Florida Gov. Rick Scott vetoed a bill that would have allowed grocery stores, gas stations, and other retailers to sell liquor alongside the beer and wine they already offer. The proposal to tear down Florida's so-called "liquor wall" had cleared the state legislature despite opposition from groups that benefit from the mandatory separation of liquor sales, including the liquor stores themselves and a major grocery chain that runs a series of independent liquor stores.
The Miami Herald reports that the "winners" from Scott's veto include independent liquor-store owners, ABC Fine Wine & Spirits and Publix Super Markets," all of which opposed the bill as it was making its way through the state legislature. Rory Eggers, president of the Florida Independent Spirits Association, which represents the privately-owned, spirits-only retailers across the state, said in a statement that the group delivered more than 3,000 petitions to Scott urging him to veto the bill.
Like a good Republican, Scott claimed the veto was about looking out for the best interests of the business community in Florida—even though the businesses in question only exist because of a protectionist scheme that's been maintained by the state government since the end of Prohibition.
"I have heard concerns as to how this bill could affect many small businesses across Florida," Scott wrote in his veto message. "I was a small business owner and many locally owned businesses have told me how this bill will impact their families and their ability to create jobs."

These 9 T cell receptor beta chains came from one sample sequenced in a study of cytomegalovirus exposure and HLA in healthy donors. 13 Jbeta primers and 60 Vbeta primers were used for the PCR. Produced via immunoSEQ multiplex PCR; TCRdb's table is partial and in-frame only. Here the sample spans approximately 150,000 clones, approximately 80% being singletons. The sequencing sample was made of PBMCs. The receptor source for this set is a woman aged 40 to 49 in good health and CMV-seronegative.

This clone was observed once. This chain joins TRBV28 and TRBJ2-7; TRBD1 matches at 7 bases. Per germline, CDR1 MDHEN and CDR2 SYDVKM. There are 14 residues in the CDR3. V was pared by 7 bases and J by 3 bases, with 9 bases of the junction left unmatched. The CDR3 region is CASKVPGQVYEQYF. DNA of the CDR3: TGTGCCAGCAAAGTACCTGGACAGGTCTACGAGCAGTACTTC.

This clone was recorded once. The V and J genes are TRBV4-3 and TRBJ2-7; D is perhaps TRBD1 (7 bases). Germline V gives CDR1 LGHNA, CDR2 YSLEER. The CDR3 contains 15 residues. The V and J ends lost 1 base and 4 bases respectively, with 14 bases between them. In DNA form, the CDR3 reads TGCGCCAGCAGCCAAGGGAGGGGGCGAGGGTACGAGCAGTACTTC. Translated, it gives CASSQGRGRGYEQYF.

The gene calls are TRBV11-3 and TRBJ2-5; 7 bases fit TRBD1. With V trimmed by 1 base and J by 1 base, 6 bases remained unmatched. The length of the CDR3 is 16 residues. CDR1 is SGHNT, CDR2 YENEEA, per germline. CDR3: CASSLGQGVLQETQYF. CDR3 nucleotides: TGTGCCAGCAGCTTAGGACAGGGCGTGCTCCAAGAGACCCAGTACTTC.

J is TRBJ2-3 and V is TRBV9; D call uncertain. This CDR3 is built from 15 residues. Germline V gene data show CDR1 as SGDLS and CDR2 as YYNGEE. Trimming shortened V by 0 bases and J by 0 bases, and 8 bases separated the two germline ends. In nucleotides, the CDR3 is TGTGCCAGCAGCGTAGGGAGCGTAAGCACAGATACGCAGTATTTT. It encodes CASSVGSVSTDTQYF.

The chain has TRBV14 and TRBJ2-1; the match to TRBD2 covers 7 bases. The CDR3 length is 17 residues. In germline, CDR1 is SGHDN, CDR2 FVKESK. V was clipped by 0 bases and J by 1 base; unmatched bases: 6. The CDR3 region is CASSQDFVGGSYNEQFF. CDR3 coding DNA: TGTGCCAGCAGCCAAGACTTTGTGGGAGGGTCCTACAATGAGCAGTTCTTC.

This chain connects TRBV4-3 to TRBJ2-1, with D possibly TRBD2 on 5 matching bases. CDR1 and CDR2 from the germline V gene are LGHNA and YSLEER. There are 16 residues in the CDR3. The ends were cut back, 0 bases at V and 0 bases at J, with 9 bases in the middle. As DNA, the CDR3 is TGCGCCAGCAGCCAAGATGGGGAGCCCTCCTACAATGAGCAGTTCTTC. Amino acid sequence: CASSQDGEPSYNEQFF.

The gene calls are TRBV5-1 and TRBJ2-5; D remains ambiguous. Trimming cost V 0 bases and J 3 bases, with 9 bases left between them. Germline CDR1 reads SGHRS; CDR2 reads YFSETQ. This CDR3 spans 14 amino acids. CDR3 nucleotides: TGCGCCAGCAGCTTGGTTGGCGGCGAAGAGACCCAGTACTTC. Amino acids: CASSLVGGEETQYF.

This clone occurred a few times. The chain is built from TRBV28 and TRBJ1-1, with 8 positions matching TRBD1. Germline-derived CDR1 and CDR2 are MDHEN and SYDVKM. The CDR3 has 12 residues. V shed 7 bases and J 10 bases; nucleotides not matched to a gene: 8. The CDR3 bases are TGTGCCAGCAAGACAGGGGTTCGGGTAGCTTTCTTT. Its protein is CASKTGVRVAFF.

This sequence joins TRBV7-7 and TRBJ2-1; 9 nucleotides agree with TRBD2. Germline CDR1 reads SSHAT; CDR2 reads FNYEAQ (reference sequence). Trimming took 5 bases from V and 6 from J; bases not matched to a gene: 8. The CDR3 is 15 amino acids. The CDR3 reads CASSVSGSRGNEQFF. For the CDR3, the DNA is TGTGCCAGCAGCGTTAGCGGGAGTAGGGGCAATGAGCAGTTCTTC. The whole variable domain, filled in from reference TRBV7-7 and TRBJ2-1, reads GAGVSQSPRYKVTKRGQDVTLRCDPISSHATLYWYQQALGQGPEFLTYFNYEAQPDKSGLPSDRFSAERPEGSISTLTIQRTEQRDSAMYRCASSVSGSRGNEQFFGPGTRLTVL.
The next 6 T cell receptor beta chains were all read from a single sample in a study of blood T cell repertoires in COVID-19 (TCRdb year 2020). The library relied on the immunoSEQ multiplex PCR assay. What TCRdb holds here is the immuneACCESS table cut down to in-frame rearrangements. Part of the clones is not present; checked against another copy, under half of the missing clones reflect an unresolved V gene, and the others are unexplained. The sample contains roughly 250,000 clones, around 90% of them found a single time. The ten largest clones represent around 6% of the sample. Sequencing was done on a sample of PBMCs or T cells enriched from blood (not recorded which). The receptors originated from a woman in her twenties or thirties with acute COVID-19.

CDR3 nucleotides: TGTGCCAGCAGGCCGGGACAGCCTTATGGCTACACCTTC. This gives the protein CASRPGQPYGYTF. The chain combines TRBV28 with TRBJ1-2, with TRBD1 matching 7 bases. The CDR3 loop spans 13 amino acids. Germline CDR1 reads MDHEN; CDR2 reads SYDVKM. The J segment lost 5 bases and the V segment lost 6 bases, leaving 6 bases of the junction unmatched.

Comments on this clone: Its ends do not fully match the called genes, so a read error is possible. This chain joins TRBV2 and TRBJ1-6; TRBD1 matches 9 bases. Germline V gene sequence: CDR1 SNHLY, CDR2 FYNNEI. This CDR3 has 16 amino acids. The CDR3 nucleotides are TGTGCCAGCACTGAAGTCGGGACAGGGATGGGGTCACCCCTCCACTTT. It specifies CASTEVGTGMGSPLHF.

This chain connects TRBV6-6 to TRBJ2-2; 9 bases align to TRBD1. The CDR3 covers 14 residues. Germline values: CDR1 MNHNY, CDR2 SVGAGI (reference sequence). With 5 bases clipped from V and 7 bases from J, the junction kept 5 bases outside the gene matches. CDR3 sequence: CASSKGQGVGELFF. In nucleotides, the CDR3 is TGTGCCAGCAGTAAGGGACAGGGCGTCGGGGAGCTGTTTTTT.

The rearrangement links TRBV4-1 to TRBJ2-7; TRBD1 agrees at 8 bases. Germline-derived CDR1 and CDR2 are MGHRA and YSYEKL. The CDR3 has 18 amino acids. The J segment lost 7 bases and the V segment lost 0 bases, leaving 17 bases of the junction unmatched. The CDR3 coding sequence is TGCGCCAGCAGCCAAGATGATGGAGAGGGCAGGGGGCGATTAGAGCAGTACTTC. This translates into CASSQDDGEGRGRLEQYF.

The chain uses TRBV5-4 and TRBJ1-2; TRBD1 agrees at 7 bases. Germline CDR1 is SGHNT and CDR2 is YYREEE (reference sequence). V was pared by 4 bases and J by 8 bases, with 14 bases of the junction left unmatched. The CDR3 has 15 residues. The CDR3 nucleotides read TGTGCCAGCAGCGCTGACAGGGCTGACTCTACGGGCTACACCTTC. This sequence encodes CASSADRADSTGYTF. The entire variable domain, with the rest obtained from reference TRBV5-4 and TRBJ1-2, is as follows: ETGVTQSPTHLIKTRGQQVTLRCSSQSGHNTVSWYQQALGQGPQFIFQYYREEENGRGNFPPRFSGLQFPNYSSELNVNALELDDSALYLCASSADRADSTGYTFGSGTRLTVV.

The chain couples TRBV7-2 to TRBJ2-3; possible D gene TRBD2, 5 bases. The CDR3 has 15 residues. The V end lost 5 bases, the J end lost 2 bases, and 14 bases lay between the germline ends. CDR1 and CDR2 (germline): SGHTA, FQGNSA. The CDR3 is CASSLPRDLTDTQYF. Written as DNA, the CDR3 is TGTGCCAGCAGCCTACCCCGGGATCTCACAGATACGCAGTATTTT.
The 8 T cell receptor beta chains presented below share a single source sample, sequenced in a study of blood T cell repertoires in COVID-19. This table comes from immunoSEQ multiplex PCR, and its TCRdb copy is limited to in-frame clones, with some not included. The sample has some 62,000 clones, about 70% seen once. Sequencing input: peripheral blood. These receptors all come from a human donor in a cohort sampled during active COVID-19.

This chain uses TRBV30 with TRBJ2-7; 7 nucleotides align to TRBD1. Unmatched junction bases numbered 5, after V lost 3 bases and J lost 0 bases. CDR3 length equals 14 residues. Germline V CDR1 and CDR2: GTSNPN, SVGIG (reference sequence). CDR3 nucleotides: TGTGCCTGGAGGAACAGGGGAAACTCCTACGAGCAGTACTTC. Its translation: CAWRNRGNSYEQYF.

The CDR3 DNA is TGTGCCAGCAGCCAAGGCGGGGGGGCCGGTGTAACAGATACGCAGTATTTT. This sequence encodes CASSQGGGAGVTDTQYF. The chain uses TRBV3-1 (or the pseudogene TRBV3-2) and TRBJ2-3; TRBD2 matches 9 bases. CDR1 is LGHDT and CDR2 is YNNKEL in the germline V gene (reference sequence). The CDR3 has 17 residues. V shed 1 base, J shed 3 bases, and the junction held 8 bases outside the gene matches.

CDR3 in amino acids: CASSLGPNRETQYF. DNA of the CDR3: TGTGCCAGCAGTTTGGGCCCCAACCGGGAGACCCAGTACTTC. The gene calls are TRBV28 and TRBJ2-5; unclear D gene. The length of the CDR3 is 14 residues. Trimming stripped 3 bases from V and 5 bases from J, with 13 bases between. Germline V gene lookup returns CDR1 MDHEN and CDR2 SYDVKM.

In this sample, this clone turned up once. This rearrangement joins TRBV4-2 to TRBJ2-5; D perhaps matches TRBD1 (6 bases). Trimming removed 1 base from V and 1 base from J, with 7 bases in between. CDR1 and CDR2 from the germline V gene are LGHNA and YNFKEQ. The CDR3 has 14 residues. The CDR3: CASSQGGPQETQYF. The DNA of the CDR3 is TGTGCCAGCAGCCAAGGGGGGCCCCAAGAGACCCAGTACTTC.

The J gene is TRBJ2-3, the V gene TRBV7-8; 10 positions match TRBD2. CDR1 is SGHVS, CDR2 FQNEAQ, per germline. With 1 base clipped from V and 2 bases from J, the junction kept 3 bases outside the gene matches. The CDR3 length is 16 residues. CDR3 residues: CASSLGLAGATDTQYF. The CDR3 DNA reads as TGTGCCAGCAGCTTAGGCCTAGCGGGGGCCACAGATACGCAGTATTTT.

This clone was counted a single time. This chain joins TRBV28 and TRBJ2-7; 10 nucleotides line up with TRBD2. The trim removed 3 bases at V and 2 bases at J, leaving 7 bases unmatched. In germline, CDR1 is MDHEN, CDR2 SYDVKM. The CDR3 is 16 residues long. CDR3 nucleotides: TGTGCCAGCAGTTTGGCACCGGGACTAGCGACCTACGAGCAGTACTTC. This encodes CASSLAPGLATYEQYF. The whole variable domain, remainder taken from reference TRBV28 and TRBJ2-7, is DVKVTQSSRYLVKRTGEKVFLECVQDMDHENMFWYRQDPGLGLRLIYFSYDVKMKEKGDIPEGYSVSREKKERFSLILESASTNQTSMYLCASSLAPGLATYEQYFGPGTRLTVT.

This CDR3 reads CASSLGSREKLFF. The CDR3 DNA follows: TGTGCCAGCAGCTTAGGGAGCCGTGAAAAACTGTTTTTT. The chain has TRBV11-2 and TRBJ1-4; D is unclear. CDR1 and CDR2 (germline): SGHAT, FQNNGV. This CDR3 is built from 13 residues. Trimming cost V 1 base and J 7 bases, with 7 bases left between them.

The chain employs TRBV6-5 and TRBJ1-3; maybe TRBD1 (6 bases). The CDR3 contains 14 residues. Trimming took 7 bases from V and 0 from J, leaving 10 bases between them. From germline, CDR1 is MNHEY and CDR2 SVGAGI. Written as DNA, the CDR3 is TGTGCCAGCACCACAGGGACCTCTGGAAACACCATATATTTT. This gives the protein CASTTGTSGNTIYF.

Scott's logic doesn't make much sense, though. By his reasoning, Florida should mandate that each and every product sold in grocery stores or Wal-Marts have to be sold by a separate retailer. There should be one store for vegetables, another store for paper goods, a separate one for dairy products, and so on. Imagine how many small businesses that would create!
That's nonsense, of course, just like the governor's argument for maintaining Florida's protectionism for liquor stores. Scott can dress it up however he wants, but this veto is very much an anti-consumer move. Retailers that want to make shopping more convenient should be allowed to do that.
The claim that he's protecting small businesses is similarly questionable. Under the current law, large grocery stores like Publix benefit from being able to house separate liquor stores within their footprint, while smaller grocery stores that can't afford to do that are not allowed to sell liquor.
Most of all, though, this is about maintaining a special government-granted privilege that benefits some businesses at the expense of others.
It's another illustration of the relationship between government and booze that I highlighted earlier this month in a feature about the latest efforts to reform Pennsylvania's liquor laws. The only difference is that, in Pennsylvania, the liquor stores are government-run entities and the employees are government workers (and public sector union members), so it's Democrats who typically argue against doing away with the stand-alone liquor stores. When they do, they use pretty much the same reasoning that Scott employed this week in Florida, claiming that allowing other retailers to sell liquor would hurt the workers whose jobs only exist because of government edict.
In Florida, the liquor stores are privately run (which is better, I'll grant), so it's Republicans like Scott defending them as small businesses in need of government protection.